Even if we get the same amount of precipitation, but it occurs less frequently, we will need more reservoir capacity to tide us over between rain events. Where will we get our drinking water in the future? In the 1980s City Corp looked to the North Fork of the Illinois Bayou as a possible site for a reservoir. Objections from the environmental community and the Ozark National Forest shifted the attention to the current site on Huckleberry Creek. The watershed of Huckleberry Creek is not large enough, but the reservoir is supplemented by pumping water out of the Illinois Bayou.

This “off-stream pumped storage” option has served the River Valley well for a couple of decades, but now City Corp is looking again to expand its supply by seeking an impoundment on the North Fork. Aside from environmental groups’ objections, and reservations on the part of the National Forest to cede land, there is the considerable expense of constructing a dam. If constructed this impoundment will flood a near pristine area currently used for hunting, fishing, camping, and other water sports.

And when this small impoundment’s capacity is exceeded, then what is the next valley to be flooded? And the next and the next? Ultimately the real long-term solution is to draw water from Lake Dardanelle. Why don’t we just cut to the chase and avoid the costs, both fighting with environmental groups and the monetary cost of construction of dams.

Water in Lake Dardanelle is good quality and can be further refined if necessary by technology. Reverse Osmosis (RO) is employed around the world to turn seawater in the potable water. RO systems are scaled from under the sink units for homeowners to multi-million gallons per day systems for municipal desalination plants.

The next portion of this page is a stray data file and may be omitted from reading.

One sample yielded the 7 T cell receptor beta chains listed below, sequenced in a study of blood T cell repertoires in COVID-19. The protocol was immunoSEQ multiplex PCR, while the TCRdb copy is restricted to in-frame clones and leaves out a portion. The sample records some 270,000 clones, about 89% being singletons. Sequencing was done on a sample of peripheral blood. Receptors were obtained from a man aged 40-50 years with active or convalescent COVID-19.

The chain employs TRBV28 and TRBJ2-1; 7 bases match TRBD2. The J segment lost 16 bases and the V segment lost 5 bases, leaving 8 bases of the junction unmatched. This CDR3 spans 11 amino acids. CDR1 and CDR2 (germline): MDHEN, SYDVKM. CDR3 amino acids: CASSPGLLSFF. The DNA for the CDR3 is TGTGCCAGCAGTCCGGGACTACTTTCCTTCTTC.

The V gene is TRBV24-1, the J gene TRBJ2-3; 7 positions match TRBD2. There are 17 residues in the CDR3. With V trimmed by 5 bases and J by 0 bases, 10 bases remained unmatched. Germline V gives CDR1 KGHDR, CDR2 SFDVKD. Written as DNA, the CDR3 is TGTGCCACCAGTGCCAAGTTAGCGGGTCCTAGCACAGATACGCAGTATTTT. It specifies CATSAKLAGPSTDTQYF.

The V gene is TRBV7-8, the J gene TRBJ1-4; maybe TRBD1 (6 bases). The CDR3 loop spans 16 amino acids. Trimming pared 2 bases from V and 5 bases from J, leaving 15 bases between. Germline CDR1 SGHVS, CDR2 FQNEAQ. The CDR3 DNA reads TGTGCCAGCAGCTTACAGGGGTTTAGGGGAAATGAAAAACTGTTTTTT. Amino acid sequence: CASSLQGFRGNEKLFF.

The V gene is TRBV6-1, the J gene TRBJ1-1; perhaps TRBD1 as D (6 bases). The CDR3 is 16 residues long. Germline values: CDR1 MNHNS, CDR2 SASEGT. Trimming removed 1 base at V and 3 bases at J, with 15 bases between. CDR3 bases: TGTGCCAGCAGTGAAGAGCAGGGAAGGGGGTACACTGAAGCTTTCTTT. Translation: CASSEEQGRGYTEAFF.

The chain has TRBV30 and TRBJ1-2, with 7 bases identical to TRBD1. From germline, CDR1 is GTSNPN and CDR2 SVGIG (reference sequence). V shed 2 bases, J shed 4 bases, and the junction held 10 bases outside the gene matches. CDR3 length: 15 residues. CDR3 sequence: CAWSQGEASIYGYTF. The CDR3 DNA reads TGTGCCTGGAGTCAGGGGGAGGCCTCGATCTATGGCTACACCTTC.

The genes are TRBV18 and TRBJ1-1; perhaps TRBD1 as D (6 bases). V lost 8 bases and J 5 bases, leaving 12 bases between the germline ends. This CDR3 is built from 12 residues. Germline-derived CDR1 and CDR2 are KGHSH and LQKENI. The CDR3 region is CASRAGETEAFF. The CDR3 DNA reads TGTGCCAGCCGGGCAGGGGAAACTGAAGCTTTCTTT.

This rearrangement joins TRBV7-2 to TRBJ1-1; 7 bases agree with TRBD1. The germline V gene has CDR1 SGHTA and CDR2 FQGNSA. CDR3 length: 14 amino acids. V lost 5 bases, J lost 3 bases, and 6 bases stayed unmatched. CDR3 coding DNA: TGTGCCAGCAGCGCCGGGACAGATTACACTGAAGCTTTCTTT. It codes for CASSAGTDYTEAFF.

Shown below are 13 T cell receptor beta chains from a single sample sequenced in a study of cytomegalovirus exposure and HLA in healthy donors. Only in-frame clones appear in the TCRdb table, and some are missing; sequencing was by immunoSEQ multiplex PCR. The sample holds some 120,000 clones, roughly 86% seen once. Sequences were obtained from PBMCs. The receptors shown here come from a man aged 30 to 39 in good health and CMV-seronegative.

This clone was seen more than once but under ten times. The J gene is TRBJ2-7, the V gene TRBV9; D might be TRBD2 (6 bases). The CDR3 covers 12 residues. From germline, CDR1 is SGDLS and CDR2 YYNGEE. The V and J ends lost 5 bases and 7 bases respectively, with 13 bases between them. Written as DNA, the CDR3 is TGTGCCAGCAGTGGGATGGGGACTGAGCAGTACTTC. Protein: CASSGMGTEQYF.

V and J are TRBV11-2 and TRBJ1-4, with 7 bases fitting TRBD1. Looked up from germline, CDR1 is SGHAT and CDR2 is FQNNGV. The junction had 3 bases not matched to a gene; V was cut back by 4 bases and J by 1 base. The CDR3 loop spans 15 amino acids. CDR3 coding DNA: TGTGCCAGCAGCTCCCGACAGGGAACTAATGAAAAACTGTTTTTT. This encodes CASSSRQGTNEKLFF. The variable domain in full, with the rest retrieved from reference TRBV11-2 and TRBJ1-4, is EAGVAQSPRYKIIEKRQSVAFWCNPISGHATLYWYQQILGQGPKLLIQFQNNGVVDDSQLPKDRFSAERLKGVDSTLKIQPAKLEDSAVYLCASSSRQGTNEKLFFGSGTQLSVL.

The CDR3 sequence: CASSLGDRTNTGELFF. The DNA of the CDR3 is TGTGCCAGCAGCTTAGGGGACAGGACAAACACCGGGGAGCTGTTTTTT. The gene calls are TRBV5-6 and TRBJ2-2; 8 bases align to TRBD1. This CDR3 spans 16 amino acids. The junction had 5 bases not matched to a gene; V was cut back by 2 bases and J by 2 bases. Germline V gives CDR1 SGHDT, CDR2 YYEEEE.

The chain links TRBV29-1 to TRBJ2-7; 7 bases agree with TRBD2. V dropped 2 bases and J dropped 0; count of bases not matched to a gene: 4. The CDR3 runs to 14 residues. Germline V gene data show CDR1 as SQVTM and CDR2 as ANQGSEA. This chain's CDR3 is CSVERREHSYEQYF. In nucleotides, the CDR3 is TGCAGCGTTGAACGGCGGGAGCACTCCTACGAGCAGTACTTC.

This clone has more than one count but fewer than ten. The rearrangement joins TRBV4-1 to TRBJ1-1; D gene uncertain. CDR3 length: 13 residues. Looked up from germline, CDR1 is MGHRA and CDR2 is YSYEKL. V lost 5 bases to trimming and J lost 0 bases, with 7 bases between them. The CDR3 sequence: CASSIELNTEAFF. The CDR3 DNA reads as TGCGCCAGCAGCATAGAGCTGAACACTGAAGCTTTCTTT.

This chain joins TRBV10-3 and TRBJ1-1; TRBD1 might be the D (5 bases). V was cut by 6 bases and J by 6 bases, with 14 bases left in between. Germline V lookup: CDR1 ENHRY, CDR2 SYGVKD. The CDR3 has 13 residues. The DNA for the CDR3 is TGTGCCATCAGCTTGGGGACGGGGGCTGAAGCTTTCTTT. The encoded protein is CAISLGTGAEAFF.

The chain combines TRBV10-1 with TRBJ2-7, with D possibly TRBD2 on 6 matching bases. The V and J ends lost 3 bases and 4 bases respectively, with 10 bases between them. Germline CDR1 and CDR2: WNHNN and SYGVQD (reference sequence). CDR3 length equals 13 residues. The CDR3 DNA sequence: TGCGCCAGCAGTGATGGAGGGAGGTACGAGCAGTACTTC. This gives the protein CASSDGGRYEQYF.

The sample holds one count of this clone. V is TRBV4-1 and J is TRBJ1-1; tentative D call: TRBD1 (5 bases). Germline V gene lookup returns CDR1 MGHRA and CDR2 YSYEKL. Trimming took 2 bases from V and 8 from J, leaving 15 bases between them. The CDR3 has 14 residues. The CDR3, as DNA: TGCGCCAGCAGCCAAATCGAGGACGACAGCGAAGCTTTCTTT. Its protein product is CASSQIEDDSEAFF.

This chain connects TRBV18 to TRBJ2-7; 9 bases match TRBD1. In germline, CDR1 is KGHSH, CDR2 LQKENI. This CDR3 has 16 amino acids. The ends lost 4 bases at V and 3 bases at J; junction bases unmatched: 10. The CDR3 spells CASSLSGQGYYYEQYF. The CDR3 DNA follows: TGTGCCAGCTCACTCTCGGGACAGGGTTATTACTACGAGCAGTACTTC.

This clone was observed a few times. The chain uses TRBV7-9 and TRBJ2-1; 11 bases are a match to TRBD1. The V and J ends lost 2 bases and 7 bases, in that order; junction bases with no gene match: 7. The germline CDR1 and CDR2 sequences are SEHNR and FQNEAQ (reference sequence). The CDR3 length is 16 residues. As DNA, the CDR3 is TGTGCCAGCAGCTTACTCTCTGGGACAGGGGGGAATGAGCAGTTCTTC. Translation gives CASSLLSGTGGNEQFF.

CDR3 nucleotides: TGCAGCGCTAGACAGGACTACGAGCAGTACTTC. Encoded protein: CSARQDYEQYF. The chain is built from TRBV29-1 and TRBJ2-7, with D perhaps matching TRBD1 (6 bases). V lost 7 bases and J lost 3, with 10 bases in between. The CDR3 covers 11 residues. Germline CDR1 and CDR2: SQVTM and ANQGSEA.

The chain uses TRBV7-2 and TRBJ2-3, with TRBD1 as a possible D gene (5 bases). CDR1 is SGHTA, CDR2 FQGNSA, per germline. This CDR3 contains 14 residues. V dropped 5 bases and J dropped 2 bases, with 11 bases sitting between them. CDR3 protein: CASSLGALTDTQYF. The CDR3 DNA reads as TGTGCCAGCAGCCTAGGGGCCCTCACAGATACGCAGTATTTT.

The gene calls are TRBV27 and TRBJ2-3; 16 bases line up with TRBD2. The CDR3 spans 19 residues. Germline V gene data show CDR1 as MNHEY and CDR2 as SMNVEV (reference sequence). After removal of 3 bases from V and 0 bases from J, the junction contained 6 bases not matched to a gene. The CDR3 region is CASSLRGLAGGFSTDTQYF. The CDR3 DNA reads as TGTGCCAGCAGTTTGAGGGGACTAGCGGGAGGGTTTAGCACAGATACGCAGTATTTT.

The Arkansas Department of Health frowns on the utilization of the Arkansas River as a drinking water supply, but their objections are based on old data, and failure to recognize drastic improvements in the cost and efficiency of Reverse Osmosis technology.

Minimally treated water from lake Dardanelle could be pumped to the current Huckleberry Creek reservoir at a fraction of the cost of building more impoundments. This solution will allow us to have the drinking water we need for an expanding population under pressure from global warming. At the same time, we can save some of our wild places so our children and their children can have the experience of a relatively unexploited environment, the same as we enjoy.

Rural Digital Divide

Throughout the previous century and into the 21st, there has been a gradual population shift from rural to urban locales. The jobs just aren’t there anymore. Early on this was dominated in a shift from subsistence farming to a reliance on cash crops. Later, it was driven by the mechanization of farming technology.

This demographic shift was very obvious when looking at life in the Ozarks. Subsistence farming filled the hills and dales. Even in face of the double whammy of the economic collapse of the Great Depression and the Dust Bowl, families survived. The advent of World War II however, created jobs that hadn’t existed before. The Ozarks saw a huge drop in populations as whole families moved off to work in defense plants.

In addition to the demographic shift to towns and cities, there is also an age shift, with the average age of rural populations increasing. This is entirely understandable as the older folks with jobs in rural areas stay and the youth head to the cities to find employment.